My head is exploding with all the rubbish rhetoric about immigration since the election finished, let alone while it was in full flow. So much to write, so little time.
There’s a few points I need to make.
First, it’s possible to show via the polls that while people cited immigration as a concern – it still did not lose Labour the election. There were other factors that influenced votes much more. Especialy Gordon Brown’s unpopularity and the state of the economy.
Secondly, it’s more obvious to point out that increased immigration does not lead to more support for the fascists: the BNP were trounced in this election thanks to a lot of local campaigning and organising and bringing people together (see Hope Not Hate). Right-wingers keep saying this, and blaming the left for the rise of the BNP. Now who will they applaud for the collapse of the BNP?
Thirdly, the eagerness with which Labour leader contenders Andy Burnham, Ed Balls and David Miliband have made immigration their top concern shows how bereft they are of ideas. According to them, New Labour did nothing wrong in power, except it wasn’t hard enough on immigrants. Tell that to the children who were locked up in detention without charge. And they say they’re standing up for ‘fairness’. New Labour got nothing wrong other than immigration huh? Too bad the polls don’t support that view.
It boggles the mind that people like Andy Burnham can blow racist dog-whistles and then claim to be left-wing or standing up ‘against unfairness’.
Fourth, it’s worth stressing that what we need to talk about isn’t immigration in itself, but it’s impact: why aren’t there enough houses, investment in public services, job protection for low-income people? Labour leaders want to talk about immigration, but not its impact. They’ll talk about immigration but won’t admit they didn’t build enough houses or let down people in low-paid jobs.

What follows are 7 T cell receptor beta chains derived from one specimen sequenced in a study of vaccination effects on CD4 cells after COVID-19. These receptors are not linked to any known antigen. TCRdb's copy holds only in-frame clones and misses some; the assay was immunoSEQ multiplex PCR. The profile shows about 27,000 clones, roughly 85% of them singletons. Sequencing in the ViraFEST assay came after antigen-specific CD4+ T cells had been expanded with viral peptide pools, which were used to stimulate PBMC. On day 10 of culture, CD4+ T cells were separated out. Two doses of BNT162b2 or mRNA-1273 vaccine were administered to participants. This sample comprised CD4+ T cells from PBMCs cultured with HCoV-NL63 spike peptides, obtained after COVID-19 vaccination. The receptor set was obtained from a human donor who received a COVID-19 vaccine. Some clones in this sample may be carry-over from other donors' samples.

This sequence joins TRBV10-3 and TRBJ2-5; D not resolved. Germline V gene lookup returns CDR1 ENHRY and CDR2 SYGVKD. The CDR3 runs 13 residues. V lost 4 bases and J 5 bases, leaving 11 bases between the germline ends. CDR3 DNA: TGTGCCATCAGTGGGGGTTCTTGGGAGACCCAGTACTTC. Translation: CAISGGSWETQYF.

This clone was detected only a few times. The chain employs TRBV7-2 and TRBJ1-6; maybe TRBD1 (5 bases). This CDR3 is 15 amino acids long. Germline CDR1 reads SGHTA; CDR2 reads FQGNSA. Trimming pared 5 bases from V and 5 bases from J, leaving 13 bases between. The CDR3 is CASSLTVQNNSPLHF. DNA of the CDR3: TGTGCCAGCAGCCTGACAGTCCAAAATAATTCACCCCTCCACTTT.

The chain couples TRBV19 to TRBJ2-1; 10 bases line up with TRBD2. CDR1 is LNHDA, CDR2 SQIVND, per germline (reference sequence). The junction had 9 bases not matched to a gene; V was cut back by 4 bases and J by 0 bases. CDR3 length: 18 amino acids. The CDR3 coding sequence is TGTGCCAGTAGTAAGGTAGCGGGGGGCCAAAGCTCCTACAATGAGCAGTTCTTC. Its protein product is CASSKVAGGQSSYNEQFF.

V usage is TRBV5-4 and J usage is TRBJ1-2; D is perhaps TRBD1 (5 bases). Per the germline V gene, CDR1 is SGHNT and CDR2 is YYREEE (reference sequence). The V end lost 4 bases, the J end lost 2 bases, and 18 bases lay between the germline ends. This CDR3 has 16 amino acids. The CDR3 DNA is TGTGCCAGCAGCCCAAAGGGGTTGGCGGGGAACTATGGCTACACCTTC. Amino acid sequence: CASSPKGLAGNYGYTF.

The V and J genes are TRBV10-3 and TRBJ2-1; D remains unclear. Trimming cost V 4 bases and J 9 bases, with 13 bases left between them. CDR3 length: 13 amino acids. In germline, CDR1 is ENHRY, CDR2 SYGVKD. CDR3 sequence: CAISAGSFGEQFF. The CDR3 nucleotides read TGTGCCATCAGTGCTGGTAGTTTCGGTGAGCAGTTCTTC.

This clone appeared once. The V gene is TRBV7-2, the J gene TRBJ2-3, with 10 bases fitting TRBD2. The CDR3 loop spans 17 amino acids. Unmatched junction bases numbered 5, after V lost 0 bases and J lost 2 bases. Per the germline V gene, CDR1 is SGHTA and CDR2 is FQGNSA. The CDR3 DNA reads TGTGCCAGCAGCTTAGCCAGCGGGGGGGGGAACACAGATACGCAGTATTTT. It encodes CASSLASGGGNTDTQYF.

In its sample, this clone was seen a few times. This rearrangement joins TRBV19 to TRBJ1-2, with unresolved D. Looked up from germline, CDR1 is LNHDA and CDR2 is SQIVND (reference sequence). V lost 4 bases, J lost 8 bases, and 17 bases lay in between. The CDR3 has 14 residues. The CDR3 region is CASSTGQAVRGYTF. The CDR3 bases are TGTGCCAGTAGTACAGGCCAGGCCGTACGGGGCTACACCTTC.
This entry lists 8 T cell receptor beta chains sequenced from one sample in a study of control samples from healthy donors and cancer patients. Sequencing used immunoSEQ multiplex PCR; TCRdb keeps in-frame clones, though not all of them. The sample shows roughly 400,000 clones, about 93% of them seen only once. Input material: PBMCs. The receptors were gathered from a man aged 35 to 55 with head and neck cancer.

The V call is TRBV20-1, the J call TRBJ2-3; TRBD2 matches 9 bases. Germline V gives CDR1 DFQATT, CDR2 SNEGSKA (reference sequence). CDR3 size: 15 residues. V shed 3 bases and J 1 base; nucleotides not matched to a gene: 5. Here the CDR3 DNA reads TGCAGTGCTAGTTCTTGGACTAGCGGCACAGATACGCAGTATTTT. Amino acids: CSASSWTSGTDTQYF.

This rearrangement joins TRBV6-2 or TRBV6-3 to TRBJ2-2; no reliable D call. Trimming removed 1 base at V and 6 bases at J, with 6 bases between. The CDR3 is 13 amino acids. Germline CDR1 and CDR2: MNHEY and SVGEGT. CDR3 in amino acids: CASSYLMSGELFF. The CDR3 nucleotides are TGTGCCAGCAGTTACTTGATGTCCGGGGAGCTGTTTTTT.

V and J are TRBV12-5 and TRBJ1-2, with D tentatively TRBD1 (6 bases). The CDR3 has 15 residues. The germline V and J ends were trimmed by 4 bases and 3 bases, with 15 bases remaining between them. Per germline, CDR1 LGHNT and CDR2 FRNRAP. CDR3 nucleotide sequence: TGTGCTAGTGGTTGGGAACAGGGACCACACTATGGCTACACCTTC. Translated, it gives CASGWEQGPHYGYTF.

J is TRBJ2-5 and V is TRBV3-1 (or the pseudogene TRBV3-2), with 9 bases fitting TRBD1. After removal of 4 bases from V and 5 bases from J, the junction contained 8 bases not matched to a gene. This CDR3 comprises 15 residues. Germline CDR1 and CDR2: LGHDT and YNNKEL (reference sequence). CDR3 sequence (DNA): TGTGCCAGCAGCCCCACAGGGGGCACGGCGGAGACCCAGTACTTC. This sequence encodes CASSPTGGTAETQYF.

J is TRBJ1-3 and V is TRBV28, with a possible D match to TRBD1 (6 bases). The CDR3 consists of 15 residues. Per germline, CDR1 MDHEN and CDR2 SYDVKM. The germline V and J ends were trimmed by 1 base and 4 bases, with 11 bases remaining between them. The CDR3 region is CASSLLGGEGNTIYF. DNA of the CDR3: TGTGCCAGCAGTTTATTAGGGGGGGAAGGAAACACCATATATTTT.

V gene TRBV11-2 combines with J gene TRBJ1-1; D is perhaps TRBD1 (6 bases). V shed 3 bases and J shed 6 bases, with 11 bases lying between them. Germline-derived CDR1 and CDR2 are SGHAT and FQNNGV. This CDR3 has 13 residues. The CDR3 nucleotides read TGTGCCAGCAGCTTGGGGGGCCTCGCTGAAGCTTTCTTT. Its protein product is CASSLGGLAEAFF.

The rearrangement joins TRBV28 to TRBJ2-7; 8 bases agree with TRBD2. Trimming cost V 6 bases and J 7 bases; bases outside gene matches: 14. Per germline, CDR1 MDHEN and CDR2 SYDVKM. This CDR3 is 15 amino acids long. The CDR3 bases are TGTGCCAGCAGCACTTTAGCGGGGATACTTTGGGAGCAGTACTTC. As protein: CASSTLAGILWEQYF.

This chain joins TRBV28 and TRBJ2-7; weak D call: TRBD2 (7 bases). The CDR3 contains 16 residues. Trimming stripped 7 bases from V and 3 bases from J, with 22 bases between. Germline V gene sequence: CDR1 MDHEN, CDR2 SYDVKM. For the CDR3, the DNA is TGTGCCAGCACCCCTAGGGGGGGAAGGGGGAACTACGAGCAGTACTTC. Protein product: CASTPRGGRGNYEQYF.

Fifth, here is the dilemma for the left. The public are not easily persuaded by facts. There’s no way of ‘educating them’. The right-wing media exists and it won’t stop printing false stories. And there are lots of traditional Labour supporters who have concerns about immigration (Labour was about 30 points behind in the polls on the issue).
And there is little evidence that those concerns translated into lost votes. Labour had lost millions of voters even before this election, mainly because of Iraq. Nevertheless, Labour was about 30 points behind. So what would a progressive narrative on immigration look like? How do you deal with people’s concerns without sounding like the English Defence League, the BNP or Andy Burnham? How does that narrative offer solutions and hope without encouraging people to be bigots or making them fearful of immigrants?
What’s the narrative? What do you say on the door-step? Thoughts?
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Filed in: Race politics